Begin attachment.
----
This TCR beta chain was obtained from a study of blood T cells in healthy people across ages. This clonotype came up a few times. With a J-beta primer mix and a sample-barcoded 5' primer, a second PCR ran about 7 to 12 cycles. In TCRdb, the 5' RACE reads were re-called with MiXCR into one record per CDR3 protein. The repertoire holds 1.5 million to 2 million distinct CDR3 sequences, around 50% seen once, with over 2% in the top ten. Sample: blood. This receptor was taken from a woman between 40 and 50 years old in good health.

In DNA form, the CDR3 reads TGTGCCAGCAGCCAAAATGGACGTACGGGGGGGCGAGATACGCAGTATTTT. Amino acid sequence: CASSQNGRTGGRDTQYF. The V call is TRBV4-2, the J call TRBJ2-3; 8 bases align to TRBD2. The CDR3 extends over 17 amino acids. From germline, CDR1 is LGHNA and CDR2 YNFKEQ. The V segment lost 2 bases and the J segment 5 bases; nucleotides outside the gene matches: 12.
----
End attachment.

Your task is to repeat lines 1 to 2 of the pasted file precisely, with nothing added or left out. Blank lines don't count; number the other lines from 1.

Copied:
This TCR beta chain was obtained from a study of blood T cells in healthy people across ages. This clonotype came up a few times. With a J-beta primer mix and a sample-barcoded 5' primer, a second PCR ran about 7 to 12 cycles. In TCRdb, the 5' RACE reads were re-called with MiXCR into one record per CDR3 protein. The repertoire holds 1.5 million to 2 million distinct CDR3 sequences, around 50% seen once, with over 2% in the top ten. Sample: blood. This receptor was taken from a woman between 40 and 50 years old in good health.

In DNA form, the CDR3 reads TGTGCCAGCAGCCAAAATGGACGTACGGGGGGGCGAGATACGCAGTATTTT. Amino acid sequence: CASSQNGRTGGRDTQYF. The V call is TRBV4-2, the J call TRBJ2-3; 8 bases align to TRBD2. The CDR3 extends over 17 amino acids. From germline, CDR1 is LGHNA and CDR2 YNFKEQ. The V segment lost 2 bases and the J segment 5 bases; nucleotides outside the gene matches: 12.